For checking the trust chain, you use the X509Chain class – the general logic of Validate() looks like this:

public override void Validate(X509Certificate2 certificate)
{
    // create chain and set validation options
    X509Chain chain = new X509Chain();
    SetValidationSettings(chain);

    // check if cert is valid and chains up to a trusted CA
    if (!chain.Build(certificate))
    {
        throw new SecurityTokenValidationException(
"Client certificate is not valid"); } // check if cert is from our trusted list if (!IsTrusted(chain, GetTrustedThumbprints())) { throw new SecurityTokenValidationException(
"Client certificate is not trusted"); } }

How the certificate should be exactly validated can be specified on the ChainPolicy property of X509Chain. Besides the configurable revocation mode, WCF uses the default settings for the chain policy, which are:

protected override void SetValidationSettings(X509Chain chain)
{
    chain.ChainPolicy.RevocationMode = X509RevocationMode.Online;
    chain.ChainPolicy.RevocationFlag = X509RevocationFlag.ExcludeRoot;
    chain.ChainPolicy.VerificationFlags = X509VerificationFlags.NoFlag;
    chain.ChainPolicy.VerificationTime = DateTime.Now;
    chain.ChainPolicy.UrlRetrievalTimeout = new TimeSpan(0, 0, 0);
}

My implementation of IsTrusted then checks if either an issuer or a the end certificate itself (specified by the ValidationMode property) is in a trust list. The check is done by comparing the thumbprint of the certificate in question against a list.

protected virtual bool IsTrusted(X509Chain chain, string[] trustedThumbprints)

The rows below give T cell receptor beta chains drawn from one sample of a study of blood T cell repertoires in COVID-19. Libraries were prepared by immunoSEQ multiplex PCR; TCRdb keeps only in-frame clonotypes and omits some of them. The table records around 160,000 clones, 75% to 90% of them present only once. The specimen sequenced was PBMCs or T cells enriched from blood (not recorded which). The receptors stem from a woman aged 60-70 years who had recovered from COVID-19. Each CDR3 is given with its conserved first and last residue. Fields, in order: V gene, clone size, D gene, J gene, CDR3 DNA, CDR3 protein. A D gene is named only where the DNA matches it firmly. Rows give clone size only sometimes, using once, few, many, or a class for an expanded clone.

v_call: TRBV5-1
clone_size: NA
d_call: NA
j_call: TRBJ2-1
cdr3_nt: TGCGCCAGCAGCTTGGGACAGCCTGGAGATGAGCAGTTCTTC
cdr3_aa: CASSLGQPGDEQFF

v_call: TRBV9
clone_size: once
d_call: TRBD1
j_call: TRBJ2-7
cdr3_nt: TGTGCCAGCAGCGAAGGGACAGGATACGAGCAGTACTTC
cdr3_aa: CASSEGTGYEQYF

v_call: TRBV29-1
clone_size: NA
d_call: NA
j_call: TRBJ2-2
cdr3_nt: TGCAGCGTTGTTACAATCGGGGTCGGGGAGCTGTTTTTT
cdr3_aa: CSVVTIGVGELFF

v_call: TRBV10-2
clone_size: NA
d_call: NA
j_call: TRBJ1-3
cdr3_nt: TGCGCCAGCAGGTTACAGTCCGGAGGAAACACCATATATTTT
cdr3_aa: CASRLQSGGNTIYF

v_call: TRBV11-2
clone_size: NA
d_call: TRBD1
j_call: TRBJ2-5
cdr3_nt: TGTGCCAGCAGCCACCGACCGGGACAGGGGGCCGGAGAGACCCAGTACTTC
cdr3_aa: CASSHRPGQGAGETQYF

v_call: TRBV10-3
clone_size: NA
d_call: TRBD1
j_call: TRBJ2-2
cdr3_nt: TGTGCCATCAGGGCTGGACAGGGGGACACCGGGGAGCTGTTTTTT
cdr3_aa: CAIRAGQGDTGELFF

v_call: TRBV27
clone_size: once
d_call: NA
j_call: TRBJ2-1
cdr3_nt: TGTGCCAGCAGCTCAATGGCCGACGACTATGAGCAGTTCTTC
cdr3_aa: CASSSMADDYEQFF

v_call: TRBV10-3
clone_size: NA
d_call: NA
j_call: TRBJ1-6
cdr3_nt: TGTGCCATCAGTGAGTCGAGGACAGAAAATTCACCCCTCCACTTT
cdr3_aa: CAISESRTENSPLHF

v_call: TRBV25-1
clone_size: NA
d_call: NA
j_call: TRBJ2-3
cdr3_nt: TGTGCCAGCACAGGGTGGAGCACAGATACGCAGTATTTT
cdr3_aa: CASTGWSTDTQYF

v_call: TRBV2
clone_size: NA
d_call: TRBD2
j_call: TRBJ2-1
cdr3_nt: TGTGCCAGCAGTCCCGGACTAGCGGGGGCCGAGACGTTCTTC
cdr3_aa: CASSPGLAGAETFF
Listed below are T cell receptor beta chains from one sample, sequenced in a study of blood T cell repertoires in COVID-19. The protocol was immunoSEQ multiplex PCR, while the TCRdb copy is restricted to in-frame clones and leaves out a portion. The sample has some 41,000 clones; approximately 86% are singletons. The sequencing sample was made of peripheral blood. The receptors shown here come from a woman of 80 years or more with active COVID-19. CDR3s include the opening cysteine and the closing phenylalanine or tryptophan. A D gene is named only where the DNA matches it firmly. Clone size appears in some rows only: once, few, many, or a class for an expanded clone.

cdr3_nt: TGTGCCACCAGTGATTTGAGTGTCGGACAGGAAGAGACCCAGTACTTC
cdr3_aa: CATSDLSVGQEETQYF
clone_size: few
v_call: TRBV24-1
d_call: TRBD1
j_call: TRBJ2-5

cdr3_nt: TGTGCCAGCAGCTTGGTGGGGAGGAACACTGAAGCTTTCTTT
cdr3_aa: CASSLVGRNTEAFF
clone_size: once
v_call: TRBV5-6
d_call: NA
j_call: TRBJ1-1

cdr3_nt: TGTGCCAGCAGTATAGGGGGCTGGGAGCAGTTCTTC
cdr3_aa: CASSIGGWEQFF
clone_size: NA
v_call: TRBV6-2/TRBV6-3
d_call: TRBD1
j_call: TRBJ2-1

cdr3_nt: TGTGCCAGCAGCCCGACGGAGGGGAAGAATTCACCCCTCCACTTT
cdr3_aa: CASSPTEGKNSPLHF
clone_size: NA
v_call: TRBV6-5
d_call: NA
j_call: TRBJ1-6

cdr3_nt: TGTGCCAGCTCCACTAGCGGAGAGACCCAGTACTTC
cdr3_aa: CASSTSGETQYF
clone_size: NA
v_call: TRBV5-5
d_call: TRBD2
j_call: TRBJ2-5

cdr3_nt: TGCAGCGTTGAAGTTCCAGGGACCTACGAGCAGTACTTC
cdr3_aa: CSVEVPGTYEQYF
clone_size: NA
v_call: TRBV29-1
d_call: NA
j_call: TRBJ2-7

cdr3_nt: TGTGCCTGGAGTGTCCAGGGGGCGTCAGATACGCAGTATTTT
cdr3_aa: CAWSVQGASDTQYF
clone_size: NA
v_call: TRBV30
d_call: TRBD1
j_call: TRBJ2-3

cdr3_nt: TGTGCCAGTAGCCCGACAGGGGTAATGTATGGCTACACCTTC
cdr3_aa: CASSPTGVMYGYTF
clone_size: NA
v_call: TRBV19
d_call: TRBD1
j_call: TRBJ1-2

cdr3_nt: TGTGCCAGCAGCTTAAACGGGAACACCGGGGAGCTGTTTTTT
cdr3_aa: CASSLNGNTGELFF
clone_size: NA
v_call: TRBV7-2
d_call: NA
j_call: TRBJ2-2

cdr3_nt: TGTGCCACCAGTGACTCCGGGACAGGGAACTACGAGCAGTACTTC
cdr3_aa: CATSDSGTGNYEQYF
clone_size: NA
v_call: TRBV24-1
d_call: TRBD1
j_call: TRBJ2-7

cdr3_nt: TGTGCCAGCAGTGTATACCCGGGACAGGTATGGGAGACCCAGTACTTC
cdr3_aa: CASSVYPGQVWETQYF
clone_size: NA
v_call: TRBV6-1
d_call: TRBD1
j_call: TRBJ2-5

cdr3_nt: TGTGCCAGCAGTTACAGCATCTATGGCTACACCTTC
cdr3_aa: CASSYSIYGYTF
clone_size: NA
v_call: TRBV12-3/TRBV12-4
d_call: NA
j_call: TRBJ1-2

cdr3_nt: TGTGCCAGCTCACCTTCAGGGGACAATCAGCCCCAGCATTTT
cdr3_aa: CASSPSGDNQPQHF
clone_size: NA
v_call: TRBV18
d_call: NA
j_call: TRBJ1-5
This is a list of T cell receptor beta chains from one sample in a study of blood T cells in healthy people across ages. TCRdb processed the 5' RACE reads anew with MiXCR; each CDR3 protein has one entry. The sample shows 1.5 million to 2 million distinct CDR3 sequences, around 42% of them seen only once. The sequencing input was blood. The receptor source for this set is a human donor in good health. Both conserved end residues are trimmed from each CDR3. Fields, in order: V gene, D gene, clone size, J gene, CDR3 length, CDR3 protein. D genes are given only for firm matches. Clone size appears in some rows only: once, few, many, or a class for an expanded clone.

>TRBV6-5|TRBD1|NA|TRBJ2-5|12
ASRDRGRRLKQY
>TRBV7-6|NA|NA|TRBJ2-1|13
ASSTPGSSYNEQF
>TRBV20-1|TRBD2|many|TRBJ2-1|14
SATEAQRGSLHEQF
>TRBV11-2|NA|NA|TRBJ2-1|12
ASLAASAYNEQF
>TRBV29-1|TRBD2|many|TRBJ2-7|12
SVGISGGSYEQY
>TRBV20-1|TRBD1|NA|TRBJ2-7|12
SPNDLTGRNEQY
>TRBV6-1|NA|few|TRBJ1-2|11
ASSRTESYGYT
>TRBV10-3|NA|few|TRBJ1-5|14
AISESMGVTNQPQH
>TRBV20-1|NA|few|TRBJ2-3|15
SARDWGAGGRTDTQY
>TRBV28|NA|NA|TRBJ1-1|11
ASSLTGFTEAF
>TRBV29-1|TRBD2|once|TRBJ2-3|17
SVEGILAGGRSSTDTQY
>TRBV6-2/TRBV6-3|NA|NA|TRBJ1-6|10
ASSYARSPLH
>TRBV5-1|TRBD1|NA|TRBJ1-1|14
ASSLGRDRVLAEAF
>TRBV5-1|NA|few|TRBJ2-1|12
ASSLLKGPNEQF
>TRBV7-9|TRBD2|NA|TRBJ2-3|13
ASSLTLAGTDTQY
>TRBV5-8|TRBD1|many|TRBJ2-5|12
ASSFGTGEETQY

{
    int depth = 0;

    if (ValidationMode == ValidationMode.EndCertificate)
    {
        // only check the end certificate
        return CheckThumbprint(chain.ChainElements[0].Certificate, trustedThumbprints);
    }
    else
    {
        // check the rest of the chain
        foreach (X509ChainElement element in chain.ChainElements)
        {
            if (++depth == 1)
            {
                continue;
            }

            if (CheckThumbprint(element.Certificate, trustedThumbprints))
            {
                return true;
            }
        }
    }

    return false;
}

The last step is to register the validator in a serviceCredentials behavior.

<serviceCredentials>
  <serviceCertificate findValue="Service"
                      x509FindType="FindBySubjectName"
                      storeLocation="CurrentUser"
                      storeName="My" />

  <clientCertificate>
    <authentication certificateValidationMode="Custom"
                    customCertificateValidatorType="type" />
  </clientCertificate>
</serviceCredentials>

In the download you can find a ready to use validator base class from which you can derive from. You just have to implement the GetTrustedThumbprints method and return a string[] of thumbprints. You can get the thumbprints from the certificate UI (just remove the blanks). Have fun!

CertValidator.zip (16.98 KB)